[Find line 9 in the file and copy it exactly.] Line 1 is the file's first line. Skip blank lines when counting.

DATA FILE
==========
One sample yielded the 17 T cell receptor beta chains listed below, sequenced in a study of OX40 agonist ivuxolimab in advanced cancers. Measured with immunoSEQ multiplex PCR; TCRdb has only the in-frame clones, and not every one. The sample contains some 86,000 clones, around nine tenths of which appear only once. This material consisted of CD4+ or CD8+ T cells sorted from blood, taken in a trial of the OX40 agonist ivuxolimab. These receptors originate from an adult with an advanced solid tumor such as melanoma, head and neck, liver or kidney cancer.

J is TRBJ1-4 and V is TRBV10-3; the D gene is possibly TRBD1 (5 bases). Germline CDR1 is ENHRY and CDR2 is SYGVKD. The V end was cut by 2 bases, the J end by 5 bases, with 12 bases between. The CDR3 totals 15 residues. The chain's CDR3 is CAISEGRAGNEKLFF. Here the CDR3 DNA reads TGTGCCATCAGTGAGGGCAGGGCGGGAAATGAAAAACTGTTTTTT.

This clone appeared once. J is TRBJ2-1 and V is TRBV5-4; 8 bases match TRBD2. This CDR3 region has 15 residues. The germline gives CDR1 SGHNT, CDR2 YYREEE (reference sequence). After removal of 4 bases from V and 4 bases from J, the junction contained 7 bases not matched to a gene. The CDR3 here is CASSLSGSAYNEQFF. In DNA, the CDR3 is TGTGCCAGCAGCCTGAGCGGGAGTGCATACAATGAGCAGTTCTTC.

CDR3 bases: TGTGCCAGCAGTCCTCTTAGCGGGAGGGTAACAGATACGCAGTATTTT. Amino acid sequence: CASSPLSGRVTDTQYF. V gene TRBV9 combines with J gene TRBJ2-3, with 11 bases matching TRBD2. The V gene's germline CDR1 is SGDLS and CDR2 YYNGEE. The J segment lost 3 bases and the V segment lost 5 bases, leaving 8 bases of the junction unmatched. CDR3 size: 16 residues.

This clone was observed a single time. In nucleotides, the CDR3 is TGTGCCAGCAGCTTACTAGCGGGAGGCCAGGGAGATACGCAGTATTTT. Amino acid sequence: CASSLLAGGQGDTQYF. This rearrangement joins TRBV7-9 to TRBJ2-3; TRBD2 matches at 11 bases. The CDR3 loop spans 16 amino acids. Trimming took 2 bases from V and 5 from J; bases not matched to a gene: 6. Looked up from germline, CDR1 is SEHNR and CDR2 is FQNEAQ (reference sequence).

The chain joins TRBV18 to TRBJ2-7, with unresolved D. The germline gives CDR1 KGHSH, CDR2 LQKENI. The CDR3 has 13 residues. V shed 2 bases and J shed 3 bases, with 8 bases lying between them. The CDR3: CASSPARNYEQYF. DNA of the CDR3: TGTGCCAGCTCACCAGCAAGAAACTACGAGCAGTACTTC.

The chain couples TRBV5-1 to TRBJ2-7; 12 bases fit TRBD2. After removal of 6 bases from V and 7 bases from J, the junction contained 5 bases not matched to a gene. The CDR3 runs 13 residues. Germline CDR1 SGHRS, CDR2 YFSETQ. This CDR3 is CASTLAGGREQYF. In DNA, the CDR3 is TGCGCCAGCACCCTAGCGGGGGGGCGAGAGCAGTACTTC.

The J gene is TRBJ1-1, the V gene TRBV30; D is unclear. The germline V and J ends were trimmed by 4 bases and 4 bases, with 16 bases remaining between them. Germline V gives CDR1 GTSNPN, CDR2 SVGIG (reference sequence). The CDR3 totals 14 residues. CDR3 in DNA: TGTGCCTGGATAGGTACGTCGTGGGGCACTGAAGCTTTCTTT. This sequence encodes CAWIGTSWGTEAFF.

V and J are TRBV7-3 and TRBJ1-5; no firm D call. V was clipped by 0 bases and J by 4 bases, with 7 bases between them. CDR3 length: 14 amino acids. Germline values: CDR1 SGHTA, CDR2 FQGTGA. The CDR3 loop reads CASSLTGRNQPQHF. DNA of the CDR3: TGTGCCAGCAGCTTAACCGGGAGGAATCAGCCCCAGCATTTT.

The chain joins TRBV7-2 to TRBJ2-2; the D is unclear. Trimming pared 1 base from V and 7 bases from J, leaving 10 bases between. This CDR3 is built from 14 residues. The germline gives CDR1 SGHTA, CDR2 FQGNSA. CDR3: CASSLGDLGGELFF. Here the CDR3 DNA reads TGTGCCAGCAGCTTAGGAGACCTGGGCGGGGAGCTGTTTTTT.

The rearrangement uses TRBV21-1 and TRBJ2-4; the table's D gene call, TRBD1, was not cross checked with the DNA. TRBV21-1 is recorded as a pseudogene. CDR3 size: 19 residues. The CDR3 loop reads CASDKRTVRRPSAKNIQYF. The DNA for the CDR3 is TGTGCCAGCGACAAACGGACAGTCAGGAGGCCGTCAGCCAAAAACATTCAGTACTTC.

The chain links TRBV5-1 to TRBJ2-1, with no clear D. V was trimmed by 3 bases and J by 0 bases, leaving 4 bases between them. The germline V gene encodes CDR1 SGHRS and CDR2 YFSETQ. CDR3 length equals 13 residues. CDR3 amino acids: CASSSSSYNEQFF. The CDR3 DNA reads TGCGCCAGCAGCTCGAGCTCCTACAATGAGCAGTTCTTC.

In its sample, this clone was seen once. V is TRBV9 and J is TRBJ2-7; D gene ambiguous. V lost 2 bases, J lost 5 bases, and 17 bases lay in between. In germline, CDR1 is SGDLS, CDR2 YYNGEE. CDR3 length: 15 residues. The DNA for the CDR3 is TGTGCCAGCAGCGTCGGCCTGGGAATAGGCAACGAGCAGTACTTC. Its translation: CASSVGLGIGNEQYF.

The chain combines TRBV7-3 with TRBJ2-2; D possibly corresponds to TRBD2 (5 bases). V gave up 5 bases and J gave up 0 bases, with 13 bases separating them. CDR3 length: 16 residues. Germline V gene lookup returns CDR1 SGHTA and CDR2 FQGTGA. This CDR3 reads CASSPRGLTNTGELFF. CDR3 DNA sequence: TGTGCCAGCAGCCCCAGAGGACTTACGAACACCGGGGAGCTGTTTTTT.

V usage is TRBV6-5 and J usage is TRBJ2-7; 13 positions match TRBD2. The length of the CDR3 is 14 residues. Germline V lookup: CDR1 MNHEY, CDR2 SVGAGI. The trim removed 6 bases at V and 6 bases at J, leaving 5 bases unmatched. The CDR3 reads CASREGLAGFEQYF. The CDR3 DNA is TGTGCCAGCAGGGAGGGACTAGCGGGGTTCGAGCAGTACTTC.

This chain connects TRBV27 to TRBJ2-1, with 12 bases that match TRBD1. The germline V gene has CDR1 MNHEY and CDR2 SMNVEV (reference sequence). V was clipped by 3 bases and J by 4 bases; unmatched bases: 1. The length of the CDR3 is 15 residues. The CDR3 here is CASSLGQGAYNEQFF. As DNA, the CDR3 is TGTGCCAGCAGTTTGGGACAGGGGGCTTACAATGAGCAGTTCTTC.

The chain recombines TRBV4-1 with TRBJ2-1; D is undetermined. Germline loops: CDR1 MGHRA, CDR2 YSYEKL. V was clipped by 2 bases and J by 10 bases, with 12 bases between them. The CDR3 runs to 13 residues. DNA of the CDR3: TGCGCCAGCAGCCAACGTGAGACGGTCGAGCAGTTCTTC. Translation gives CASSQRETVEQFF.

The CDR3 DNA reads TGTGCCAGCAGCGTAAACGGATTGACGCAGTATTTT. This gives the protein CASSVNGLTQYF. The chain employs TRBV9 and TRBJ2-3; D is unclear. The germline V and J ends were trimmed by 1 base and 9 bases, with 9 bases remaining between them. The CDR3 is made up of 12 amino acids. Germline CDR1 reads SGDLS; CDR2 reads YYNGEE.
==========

V and J are TRBV7-3 and TRBJ1-5; no firm D call. V was clipped by 0 bases and J by 4 bases, with 7 bases between them. CDR3 length: 14 amino acids. Germline values: CDR1 SGHTA, CDR2 FQGTGA. The CDR3 loop reads CASSLTGRNQPQHF. DNA of the CDR3: TGTGCCAGCAGCTTAACCGGGAGGAATCAGCCCCAGCATTTT.